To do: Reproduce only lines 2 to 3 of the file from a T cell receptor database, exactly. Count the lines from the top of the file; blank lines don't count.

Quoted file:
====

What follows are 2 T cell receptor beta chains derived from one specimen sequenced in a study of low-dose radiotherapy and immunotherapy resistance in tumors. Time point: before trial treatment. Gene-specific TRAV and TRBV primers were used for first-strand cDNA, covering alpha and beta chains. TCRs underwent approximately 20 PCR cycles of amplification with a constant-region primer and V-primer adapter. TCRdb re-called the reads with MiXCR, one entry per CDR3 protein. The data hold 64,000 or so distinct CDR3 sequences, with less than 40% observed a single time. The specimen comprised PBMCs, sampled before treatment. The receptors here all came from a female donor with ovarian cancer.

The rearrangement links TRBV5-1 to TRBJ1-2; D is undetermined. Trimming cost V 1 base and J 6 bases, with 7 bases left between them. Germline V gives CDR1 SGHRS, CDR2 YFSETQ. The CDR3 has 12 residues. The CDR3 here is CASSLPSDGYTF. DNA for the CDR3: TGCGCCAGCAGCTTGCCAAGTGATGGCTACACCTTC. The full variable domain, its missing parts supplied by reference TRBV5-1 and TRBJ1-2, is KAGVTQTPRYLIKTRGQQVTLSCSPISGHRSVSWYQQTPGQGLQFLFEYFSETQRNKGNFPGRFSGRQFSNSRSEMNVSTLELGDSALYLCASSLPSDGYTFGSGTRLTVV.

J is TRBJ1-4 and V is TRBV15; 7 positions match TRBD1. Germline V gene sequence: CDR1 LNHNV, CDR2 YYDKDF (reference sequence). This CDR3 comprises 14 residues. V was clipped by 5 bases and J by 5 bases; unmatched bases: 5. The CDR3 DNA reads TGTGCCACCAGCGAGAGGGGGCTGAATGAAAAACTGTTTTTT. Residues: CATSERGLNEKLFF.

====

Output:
The rearrangement links TRBV5-1 to TRBJ1-2; D is undetermined. Trimming cost V 1 base and J 6 bases, with 7 bases left between them. Germline V gives CDR1 SGHRS, CDR2 YFSETQ. The CDR3 has 12 residues. The CDR3 here is CASSLPSDGYTF. DNA for the CDR3: TGCGCCAGCAGCTTGCCAAGTGATGGCTACACCTTC. The full variable domain, its missing parts supplied by reference TRBV5-1 and TRBJ1-2, is KAGVTQTPRYLIKTRGQQVTLSCSPISGHRSVSWYQQTPGQGLQFLFEYFSETQRNKGNFPGRFSGRQFSNSRSEMNVSTLELGDSALYLCASSLPSDGYTFGSGTRLTVV.

J is TRBJ1-4 and V is TRBV15; 7 positions match TRBD1. Germline V gene sequence: CDR1 LNHNV, CDR2 YYDKDF (reference sequence). This CDR3 comprises 14 residues. V was clipped by 5 bases and J by 5 bases; unmatched bases: 5. The CDR3 DNA reads TGTGCCACCAGCGAGAGGGGGCTGAATGAAAAACTGTTTTTT. Residues: CATSERGLNEKLFF.